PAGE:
- The Washington Times - Thursday, June 30, 2011

Georgetown University is the most expensive college or university to attend in the Washington area, according to a new online tool developed by the Department of Education to help estimate the true costs of the undergraduate experience.

The tool, at the Education Department’s College Affordability and Transparency Center, not only generates and compares tuition rates around the country, but it can calculate annual tuition, fees and estimated expenses for undergraduate colleges for a more complete picture of overall costs.

For example, while tuition at Georgetown was $40,203, the site calculates the overall cost for students attending the university this year at $56,485.

But Georgetown isn’t the only D.C. university where prospective students can expect to pay more than $50,000 annually. Three other D.C. universities also exceed the figure after books, supplies and room and board are added to the cost of classes.

The website pegs the cost of attending George Washington University this year at $55,625, American University at $52,065 and Catholic University at $50,072.

The city’s public university, the University of the District of Columbia, carries a total price tag of $25,366 for in-city residents, according to the website.

Alan Etter, a UDC spokesman, said the District “is one of the most expensive places in the country not only to live, but to go to school.”

“Washington, D.C., has some great universities and some very expensive universities. If you have the resources to attend those, that’s great,” he said. “UDC offers a high-quality education that’s affordable.”

The tuition climbs can bring sticker shock for students and their families, said National Association of Student Financial Aid Administrators spokesman Haley Chitty, but “schools, like anyone else, are also under economic pressure now. A lot of schools have seen their endowments affected, their investments affected.”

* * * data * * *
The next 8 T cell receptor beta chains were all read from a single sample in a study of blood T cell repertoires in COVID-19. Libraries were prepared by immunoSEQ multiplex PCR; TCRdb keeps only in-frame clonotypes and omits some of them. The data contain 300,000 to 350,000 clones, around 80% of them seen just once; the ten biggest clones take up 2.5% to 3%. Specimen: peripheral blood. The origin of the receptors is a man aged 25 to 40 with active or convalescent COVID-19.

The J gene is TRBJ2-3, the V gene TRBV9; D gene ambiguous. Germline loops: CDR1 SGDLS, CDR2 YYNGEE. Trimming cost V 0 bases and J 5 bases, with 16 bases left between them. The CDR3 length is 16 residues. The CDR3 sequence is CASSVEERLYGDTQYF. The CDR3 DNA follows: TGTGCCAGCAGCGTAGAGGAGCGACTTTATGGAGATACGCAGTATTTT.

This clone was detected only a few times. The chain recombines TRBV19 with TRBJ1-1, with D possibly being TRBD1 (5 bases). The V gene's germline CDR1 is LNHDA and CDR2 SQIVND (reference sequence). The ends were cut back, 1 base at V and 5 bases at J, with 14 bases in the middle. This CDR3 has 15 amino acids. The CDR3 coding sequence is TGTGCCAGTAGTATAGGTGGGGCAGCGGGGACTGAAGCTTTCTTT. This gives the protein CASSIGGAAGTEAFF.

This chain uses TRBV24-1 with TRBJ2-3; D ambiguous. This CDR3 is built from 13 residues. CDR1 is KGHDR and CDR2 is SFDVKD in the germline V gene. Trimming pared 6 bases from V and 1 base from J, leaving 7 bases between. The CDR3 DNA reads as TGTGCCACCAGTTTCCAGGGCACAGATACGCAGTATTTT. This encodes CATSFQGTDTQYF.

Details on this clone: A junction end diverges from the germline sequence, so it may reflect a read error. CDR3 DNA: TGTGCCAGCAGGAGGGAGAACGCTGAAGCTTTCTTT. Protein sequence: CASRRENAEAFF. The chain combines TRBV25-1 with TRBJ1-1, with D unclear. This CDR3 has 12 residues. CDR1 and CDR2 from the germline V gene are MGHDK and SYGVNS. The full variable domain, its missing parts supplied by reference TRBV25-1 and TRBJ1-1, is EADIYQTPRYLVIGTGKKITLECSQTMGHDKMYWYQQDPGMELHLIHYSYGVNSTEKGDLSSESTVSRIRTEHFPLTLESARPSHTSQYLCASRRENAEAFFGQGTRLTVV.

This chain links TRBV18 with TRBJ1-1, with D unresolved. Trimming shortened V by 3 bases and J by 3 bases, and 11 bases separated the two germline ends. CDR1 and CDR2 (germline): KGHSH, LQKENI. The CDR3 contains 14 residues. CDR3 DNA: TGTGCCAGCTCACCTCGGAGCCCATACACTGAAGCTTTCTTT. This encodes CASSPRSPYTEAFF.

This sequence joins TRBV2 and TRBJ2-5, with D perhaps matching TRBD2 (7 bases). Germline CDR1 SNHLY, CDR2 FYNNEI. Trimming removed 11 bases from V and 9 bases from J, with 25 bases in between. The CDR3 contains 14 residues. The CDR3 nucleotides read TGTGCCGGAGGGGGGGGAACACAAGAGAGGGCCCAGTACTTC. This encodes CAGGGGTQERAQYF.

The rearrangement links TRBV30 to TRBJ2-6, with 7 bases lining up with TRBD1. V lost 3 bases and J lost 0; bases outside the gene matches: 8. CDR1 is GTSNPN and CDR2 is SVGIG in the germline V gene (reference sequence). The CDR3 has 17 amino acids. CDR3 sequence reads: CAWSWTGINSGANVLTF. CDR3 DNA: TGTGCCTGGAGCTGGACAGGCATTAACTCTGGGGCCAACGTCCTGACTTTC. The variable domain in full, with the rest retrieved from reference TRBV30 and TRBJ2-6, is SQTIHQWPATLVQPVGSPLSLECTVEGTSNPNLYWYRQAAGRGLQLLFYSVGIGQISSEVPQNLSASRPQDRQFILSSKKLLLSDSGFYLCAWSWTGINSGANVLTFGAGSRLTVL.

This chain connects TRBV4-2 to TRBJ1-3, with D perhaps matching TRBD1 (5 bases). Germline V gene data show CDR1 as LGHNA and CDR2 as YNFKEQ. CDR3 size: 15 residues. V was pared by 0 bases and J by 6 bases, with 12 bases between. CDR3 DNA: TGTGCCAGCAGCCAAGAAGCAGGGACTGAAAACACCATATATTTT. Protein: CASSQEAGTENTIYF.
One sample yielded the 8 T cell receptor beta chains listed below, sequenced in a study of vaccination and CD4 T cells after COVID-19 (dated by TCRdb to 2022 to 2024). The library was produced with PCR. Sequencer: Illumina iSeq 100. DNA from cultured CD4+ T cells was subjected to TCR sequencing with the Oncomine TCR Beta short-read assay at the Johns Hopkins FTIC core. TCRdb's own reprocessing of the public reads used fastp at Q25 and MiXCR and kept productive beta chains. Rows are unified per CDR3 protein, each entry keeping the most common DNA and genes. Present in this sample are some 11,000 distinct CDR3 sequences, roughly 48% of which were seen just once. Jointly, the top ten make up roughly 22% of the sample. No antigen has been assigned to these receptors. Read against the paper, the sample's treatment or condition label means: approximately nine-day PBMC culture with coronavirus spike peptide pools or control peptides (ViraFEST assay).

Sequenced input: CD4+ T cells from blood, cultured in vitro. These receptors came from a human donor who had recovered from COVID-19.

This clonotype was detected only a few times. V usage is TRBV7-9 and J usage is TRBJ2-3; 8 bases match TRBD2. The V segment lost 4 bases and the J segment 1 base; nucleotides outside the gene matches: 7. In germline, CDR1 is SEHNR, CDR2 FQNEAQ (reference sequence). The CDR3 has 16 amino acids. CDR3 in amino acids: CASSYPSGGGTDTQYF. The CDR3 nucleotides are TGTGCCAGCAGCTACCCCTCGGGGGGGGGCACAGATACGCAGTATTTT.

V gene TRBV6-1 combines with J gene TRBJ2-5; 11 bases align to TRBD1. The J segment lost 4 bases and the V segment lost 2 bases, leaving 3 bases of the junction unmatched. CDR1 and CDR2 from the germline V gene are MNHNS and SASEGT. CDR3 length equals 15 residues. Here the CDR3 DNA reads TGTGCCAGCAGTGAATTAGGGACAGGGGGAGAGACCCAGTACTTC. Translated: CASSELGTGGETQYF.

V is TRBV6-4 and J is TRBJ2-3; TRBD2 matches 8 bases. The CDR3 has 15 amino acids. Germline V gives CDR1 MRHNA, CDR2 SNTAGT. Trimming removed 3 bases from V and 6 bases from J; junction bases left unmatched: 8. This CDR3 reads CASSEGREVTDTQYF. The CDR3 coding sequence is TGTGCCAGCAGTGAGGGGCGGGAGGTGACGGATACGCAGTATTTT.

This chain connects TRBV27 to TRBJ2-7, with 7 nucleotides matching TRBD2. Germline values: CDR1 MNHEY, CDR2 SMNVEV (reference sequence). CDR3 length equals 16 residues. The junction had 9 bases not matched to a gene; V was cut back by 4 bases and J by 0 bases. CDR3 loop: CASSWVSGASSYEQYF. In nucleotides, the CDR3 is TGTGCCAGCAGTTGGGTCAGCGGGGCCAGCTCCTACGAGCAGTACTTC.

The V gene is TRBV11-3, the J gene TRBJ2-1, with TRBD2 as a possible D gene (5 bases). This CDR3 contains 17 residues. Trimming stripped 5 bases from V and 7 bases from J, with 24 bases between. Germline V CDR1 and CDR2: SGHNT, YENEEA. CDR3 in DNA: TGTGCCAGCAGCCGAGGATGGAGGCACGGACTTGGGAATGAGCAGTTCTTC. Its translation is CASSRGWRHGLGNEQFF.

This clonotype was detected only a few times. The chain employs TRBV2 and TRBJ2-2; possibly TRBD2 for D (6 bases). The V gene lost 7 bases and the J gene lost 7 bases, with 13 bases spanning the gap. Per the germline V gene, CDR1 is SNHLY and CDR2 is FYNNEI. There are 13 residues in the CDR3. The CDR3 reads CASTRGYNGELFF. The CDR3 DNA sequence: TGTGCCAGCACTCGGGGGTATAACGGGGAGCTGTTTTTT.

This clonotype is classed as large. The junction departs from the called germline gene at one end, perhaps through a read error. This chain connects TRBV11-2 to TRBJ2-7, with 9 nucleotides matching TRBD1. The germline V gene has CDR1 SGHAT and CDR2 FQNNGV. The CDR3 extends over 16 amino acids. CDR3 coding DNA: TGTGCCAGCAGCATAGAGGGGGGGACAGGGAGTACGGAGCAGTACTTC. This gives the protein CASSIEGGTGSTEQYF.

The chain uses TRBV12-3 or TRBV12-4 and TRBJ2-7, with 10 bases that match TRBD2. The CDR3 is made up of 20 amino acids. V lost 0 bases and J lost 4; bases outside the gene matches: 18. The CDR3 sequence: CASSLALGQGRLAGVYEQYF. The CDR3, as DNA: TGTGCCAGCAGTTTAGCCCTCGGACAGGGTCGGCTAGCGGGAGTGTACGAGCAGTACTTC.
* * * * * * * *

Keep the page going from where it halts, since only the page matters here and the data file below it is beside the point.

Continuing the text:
The University of Maryland and the University of Virginia come in roughly the same for in-state students, with Maryland residents attending College Park paying $22,263 this year while their counterparts in Charlottesville hand over $22,535 this year.

The website also contains extensive information on student body demographics, degree programs, graduation rates and the availability of financial aid. It features an average net price, determined by subtracting out the average amount of government aid and grant funding from the total cost of attendance.

The average net price at Georgetown, for example, dropped by half from $53,425 to $26,631 in the 2008-09 academic year, the last year for which the statistic was available.

While community colleges are a cheaper higher-education alternative, some area schools saw bumps in what they charge every year.

Northern Virginia Community College saw a double-digit increase to its overall cost, which this year is $18,756 for county residents.

Costs at Prince George’s Community College went up an average of 3.2 percent to $14,049 for county residents.

Overall costs at Montgomery College dropped 6.7 percent to $19,728 for the 2010-11 school year.

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